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Section IV - Law School Credit for Course Work

A.        Add/Drop/Withdrawal Date.

 

First-year students may not drop or add courses from their assigned schedules. Upper-level students may drop or add courses without penalty up to the end of the drop/add period designated in the Law School calendar. Following this date, upper-level students may withdraw from a course without penalty up to the end of the withdrawal period designated in the USC Master Schedule of Classes.  A grade of W will be recorded on a student’s transcript, but the grade will not affect a student’s grade point average.   Upper-level students withdrawing after the “withdraw without penalty” date will receive a grade of WF.  A WF is treated as an F in calculating a student’s grade point average.  

Note:  No student may drop or add a course after the drop/add period without first contacting The Office of Law Registrar and Academic Services. No student will be permitted to drop or withdraw from courses that would result in the student taking less than 12 hours without the written approval of the Associate Dean for Academic Affairs.

 

B.        Auditing.

 

Law Students may audit courses subject to enrollment limitations and the professor’s approval. Students who wish to audit a course are given the lowest priority in enrollment. Law students may audit non-law courses if University audit procedures are satisfied. If a course is audited, it may not be subsequently taken for credit.

 

C.        Class Attendance.

 

Students are expected to prepare all assigned work and attend all classes. A professor may substantially reduce a student’s grade in the course due to absenteeism. A student who is absent from a class for more than ten percent of the recitation periods may not take the examination or obtain a grade other than F unless the attendance requirement is waived by the Associate Dean for Academic Affairs. A violation of the Attendance Policy means you must petition for an attendance waiver.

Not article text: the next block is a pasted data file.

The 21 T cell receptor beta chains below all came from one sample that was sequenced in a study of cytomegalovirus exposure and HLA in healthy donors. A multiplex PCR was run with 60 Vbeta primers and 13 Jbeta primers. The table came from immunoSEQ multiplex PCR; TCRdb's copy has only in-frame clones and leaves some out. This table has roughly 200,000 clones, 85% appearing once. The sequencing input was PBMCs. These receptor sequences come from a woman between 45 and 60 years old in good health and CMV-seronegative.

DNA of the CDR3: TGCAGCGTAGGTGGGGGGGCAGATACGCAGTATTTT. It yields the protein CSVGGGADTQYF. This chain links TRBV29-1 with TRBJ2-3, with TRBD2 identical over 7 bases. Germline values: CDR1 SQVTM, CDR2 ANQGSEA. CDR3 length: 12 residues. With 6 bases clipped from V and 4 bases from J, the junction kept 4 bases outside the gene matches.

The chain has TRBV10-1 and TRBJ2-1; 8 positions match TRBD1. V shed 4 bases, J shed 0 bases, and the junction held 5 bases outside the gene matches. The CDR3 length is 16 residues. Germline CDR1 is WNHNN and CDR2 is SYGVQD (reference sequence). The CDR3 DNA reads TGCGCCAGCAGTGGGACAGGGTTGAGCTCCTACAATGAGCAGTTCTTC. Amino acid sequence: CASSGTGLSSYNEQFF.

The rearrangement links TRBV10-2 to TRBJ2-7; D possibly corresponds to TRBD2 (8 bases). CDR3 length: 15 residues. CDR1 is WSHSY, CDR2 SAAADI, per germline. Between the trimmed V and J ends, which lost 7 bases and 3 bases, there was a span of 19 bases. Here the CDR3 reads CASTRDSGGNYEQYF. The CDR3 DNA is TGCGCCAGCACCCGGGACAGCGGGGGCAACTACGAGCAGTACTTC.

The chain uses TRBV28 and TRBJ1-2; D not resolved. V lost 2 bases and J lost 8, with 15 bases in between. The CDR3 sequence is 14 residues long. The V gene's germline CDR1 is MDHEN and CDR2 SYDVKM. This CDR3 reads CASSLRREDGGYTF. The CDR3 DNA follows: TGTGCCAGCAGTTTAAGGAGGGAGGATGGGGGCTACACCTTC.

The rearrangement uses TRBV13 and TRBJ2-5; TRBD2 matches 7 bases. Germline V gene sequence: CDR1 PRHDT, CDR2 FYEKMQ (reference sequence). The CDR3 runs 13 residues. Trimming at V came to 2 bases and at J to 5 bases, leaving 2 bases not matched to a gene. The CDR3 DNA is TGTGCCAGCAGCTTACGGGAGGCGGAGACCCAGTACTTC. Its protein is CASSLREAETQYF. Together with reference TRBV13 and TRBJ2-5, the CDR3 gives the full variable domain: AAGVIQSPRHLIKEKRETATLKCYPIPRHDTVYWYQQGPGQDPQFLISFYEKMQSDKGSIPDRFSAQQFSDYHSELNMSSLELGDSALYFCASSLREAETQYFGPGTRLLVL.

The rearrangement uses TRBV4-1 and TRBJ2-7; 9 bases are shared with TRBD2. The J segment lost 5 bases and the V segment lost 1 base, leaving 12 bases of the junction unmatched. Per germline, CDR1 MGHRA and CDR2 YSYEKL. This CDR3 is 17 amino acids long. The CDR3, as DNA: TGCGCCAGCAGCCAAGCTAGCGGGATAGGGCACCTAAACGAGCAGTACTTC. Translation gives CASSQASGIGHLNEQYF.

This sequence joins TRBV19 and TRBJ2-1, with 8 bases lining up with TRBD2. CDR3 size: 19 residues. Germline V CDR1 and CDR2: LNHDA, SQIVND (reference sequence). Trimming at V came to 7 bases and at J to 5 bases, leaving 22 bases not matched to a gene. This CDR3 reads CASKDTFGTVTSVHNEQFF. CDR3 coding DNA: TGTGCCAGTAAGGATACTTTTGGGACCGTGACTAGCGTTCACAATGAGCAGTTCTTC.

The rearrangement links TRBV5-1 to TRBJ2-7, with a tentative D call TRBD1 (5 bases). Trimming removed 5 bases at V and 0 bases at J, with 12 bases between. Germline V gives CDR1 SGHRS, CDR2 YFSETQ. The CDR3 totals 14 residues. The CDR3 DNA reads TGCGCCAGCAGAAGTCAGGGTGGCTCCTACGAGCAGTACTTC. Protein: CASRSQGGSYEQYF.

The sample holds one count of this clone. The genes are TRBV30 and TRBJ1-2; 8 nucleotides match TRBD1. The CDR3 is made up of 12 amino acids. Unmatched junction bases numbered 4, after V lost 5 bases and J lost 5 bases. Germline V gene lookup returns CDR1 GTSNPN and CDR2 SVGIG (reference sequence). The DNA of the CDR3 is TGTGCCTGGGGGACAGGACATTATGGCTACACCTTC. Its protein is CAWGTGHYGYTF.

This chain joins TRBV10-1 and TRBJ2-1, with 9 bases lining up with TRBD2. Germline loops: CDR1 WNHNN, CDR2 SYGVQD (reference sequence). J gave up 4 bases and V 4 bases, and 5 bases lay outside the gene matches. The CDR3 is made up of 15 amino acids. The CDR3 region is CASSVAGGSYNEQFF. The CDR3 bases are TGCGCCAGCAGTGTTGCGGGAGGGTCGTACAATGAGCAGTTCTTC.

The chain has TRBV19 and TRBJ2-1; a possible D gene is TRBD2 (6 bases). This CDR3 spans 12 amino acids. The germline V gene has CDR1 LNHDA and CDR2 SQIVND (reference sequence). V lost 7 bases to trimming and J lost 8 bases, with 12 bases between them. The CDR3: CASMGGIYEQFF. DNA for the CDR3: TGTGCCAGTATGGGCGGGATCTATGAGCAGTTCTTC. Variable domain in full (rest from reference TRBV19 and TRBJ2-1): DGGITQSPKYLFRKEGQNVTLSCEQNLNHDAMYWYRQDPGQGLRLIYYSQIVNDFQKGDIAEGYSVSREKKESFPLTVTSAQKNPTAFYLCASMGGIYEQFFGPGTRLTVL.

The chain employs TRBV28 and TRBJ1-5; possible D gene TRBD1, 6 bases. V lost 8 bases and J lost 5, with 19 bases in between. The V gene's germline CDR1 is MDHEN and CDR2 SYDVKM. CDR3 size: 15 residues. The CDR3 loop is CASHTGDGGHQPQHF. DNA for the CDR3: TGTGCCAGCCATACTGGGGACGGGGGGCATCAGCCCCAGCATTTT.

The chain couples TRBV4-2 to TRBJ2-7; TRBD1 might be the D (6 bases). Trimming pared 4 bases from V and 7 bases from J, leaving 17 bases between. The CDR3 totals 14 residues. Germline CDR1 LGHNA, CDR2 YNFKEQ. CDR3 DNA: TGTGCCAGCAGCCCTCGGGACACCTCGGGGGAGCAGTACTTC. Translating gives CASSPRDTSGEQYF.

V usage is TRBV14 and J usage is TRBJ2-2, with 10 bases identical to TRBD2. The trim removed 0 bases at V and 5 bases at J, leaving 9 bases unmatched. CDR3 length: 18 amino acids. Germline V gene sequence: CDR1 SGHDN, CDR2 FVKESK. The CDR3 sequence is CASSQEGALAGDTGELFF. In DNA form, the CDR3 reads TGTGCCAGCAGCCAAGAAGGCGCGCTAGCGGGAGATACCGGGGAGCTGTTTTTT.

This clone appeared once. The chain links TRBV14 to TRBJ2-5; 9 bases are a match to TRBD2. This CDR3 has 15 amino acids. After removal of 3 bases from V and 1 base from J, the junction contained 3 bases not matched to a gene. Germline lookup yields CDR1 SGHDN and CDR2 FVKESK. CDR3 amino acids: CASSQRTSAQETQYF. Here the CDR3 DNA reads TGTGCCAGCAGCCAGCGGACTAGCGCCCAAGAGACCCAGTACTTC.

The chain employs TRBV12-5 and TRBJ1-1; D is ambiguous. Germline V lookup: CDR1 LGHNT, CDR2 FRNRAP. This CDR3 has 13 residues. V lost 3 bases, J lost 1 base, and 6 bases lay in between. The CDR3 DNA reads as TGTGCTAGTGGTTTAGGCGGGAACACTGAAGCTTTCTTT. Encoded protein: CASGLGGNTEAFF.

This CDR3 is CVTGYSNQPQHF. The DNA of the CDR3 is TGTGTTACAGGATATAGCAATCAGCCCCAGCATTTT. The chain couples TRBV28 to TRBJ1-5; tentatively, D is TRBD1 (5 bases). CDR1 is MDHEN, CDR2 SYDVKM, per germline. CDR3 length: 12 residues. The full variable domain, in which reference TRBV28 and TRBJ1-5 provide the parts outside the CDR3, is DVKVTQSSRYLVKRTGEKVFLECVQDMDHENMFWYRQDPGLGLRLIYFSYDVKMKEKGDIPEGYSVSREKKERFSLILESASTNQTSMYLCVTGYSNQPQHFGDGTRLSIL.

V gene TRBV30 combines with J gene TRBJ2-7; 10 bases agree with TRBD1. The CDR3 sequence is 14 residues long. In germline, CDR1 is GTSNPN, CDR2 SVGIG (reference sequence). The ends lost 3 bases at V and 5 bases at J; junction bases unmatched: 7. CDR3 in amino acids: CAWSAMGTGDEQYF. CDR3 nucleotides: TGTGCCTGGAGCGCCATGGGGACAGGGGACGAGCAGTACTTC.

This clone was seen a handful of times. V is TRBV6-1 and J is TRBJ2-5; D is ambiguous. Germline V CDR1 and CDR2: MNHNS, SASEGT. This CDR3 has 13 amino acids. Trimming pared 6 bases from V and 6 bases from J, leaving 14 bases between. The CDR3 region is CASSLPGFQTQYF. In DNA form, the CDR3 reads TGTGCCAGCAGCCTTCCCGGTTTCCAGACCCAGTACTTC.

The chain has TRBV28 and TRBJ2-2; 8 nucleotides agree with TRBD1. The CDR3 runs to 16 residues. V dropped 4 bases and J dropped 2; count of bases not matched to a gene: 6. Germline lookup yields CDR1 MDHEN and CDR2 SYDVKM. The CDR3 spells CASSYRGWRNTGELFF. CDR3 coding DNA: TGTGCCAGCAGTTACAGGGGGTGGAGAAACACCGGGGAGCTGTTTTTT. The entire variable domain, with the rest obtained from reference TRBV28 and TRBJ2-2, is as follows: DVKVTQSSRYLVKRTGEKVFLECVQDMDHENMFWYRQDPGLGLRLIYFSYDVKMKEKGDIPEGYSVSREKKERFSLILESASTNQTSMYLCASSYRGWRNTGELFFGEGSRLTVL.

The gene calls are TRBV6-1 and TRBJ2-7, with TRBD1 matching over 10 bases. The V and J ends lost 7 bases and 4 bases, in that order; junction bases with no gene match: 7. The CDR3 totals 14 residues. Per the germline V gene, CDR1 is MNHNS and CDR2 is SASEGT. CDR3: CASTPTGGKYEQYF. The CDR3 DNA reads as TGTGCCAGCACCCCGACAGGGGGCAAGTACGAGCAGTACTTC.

Students must keep track of their own attendance. Failure to accurately record and report all absences may be considered a violation of the honor code. Although faculty may excuse absences for class purposes, faculty may not excuse absences for purposes of determining whether a student has violated the Attendance Rule.

The Associate Dean for Academic Affairs can waive the Attendance Rule if a student has not missed more than 30 percent of the classes in a course. In exercising this discretion to waive the rule, the Associate Dean will consider the total number of absences and whether a substantial majority of these absences are for reasons set forth in §VI.G.2.

NOTE: Students’ class schedules must enable them to attend all regularly scheduled classes in all their courses. Therefore, students may not register for courses with time conflicts.

Below are attendance guidelines for common course offerings:

  • A student violates the Attendance Policy by missing 4 classes in a 6-credit-hour course that meets two times a week.
  • A student violates the Attendance Policy by missing 4 classes in a 5-credit-hour course that meets two times a week.
  • A student violates the Attendance Policy by missing 6 classes in a 4-credit-hour course that meets four times a week.
  • A student violates the Attendance Policy by missing 5 classes in a 4-credit-hour course that meets three times a week.
  • A student violates the Attendance Policy by missing 6 classes in a 3-credit-hour course that meets four times a week.
  • A student violates the Attendance Policy by missing 5 classes in a 3-credit-hour course that meets three times a week.
  • A student violates the Attendance Policy by missing 4 classes in a 3-credit-hour course that meets two times a week.
  • A student violates the Attendance Policy by missing 2 classes in a 3-credit-hour course that meets one time a week.
  • A student violates the Attendance Policy by missing 4 classes in a 2-credit-hour course that meets two times a week.
  • A student violates the Attendance Policy by missing 2 classes in a 2-credit-hour course that meets one time a week.
  • A student violates the Attendance Policy by missing 1 class in a 2-credit-hour course that meets one time every other week.

 

D.        Completion of Course Work at Another ABA/AALS Approved Law School.

 

With the approval of the Associate Dean for Academic Affairs, students may complete course work at another ABA/AALS-approved law school (for example, by attending such school for the student's sixth semester) and transferring the credit  towards the granting of a Juris Doctor degree from the University of South Carolina Joseph F. Rice School of Law. Petitions for such credit are granted only where:

  1. There is good cause;
  1. The proposed coursework is substantially equivalent to coursework at this Law School; and
  1. The student will satisfy requirements concerning the minimum number of hours in residence needed for the J.D. degree by successfully completing at least 60 credit hours in law courses at the University of South Carolina Joseph F. Rice School of Law.  The 60 required hours shall not include coursework in independent research and co-curricular activities such as law review, journals, moot court, mock trials or any other trial competitions.